What are eating disorders?

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A group of conditions characterized by disordered eating patterns, preoccupation with body size and weight, and distorted body image. Eating disorders can cause serious medical complications and even death. The causes of eating disorders are complex and involve biological, psychological, and societal factors.
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Causes and Symptoms

Identified eating disorders include anorexia nervosa, bulimia nervosa, and binge-eating disorder. These disorders are not always distinct, and many individuals exhibit symptoms of more than one. Their prevalence has increased during the past several decades. Anorexia nervosa and bulimia nervosa predominantly affect adolescent and young adult females. However, they can also occur in males and the elderly, and binge-eating disorder occurs more frequently in males. Approximately 4 percent of females have eating disorders, although the number of those who do not meet the full criteria for diagnosing any specific disorder is much higher. There is an approximately nine to one ratio of females to males with eating disorders. The incidence of eating disorders in males is rising, however, and they are most commonly associated with sports (such as wrestling), bodybuilding, and the performing arts (such as dance). The disorders can be chronic and recur across the life span of an individual. Recognition of eating disorders in the elderly has increased, as have the negative health affects of the conditions on this population.

Anorexia nervosa is characterized by refusal to maintain normal body weight (less than 85 percent of expected weight), extreme fear of becoming fat, and relentless pursuit of thinness. Individuals with anorexia nervosa have a distorted perception of body weight and size and consider themselves to be overweight even when the opposite is true. Their view of themselves is heavily dependent on factors such as their level of adherence to a restrictive diet or the fit of their clothes. They often deny the negative aspects of low weight even in the face of serious health problems.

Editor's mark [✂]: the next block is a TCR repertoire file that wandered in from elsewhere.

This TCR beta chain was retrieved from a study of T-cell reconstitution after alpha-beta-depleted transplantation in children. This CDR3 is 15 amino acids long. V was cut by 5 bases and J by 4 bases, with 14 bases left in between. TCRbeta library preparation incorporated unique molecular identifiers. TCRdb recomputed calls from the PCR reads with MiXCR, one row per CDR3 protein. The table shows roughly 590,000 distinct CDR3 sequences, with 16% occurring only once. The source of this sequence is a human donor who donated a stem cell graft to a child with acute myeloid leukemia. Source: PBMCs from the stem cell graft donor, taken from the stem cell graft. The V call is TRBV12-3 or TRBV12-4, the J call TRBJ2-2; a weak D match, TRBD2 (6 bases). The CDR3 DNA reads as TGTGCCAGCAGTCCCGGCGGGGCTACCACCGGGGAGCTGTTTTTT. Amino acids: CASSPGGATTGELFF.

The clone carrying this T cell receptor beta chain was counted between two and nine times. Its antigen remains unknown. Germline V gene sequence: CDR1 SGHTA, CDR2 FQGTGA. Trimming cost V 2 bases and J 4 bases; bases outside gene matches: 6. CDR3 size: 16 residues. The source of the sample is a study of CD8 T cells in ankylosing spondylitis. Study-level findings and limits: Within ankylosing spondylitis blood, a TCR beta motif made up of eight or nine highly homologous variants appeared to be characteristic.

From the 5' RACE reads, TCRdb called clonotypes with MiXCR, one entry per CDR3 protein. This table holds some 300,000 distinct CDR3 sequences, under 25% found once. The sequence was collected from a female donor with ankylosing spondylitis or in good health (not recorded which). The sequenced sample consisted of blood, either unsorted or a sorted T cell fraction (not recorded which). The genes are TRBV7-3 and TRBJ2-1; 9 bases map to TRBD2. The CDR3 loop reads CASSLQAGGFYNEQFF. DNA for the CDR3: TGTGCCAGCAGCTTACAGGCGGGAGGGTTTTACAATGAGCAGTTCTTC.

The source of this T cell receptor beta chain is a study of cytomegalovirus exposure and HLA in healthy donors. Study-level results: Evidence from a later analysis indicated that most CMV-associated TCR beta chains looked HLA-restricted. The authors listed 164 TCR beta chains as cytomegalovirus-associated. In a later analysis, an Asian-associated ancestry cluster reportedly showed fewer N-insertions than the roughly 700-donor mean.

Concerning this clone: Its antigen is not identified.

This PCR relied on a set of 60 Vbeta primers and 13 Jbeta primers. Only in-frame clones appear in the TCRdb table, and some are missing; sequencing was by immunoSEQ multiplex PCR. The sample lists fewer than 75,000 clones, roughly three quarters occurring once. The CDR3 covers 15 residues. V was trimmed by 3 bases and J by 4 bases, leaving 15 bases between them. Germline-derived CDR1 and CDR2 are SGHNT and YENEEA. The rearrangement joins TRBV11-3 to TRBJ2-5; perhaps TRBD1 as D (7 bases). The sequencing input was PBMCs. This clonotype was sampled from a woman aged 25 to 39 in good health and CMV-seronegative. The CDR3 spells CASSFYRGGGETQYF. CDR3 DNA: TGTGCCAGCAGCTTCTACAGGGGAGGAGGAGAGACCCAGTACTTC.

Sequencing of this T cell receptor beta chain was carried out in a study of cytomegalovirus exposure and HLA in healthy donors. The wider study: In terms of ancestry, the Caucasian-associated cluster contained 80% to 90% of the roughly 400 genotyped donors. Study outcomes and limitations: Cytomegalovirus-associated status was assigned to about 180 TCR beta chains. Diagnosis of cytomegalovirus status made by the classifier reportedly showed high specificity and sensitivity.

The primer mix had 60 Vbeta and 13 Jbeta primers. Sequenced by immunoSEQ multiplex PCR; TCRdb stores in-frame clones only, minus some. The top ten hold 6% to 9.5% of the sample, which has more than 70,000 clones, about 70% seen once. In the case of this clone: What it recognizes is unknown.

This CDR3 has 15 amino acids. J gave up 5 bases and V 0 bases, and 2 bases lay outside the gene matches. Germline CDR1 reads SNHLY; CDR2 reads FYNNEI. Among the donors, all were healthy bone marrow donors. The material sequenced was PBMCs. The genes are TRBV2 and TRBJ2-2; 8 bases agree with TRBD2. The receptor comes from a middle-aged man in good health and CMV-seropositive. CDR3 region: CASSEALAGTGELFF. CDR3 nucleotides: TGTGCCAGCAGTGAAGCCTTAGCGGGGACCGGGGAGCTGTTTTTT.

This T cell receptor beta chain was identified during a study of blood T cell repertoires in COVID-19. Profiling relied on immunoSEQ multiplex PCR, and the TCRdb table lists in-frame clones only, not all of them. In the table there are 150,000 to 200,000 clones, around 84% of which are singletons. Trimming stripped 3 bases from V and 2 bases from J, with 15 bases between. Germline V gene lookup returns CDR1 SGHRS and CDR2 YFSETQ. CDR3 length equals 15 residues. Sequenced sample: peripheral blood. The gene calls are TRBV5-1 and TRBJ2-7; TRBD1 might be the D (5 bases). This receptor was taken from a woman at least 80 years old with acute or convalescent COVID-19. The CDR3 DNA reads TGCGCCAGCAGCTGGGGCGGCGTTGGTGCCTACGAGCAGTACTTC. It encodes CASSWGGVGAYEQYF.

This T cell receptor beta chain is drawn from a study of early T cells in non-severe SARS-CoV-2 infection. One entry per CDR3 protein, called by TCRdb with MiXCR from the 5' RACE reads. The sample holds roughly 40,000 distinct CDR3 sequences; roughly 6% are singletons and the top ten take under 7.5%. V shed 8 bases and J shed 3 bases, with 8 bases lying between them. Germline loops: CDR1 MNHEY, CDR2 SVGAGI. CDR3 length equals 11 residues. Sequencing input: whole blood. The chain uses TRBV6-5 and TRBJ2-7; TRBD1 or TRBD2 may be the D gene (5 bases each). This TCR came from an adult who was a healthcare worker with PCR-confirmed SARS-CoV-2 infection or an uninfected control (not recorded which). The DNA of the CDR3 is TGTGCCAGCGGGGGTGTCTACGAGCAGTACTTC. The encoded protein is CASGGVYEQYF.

Two types of anorexia nervosa have been identified: the restricting type, involving dieting, fasting, or skipping meals, but not bingeing/purging; and the binge-eating/purging type, involving binge eating and purging (self-induced vomiting or misusing laxatives, enemas, or diuretics). The latter type is primarily distinguished from bulimia nervosa by refusal to maintain 85 percent of normal body weight. Dieting regimens may be severe, with intake reduced to between three hundred and six hundred kilocalories (Calories) per day and strict habits regarding food selection and eating.

Individuals with anorexia nervosa commonly display a set of personality and behavioral characteristics including being goal driven, perfectionistic, and overtly competent at school or work. Underlying these tendencies is often a lack of confidence and low sense of self-worth. As dieting increases, individuals may become depressed and fatigued, causing school or work to suffer and further eroding self-perception. Rigid “all or nothing” thinking influences the severity of dieting. Thus, anorexic people might believe that if they permit themselves even one lapse in dieting, then they will become obese. As starvation develops, focus on food and weight increases, and behaviors such as hoarding food, gazing in mirrors, or seeking reassurance about appearance may be observed. Significant energy is expended to keep secret the severity of weight loss efforts. Consequently, exercise may be conducted privately, family meals and public eating avoided, or food disposed of surreptitiously. In some cases, anorexia nervosa is not discovered until after a health problem has developed consequent to malnutrition.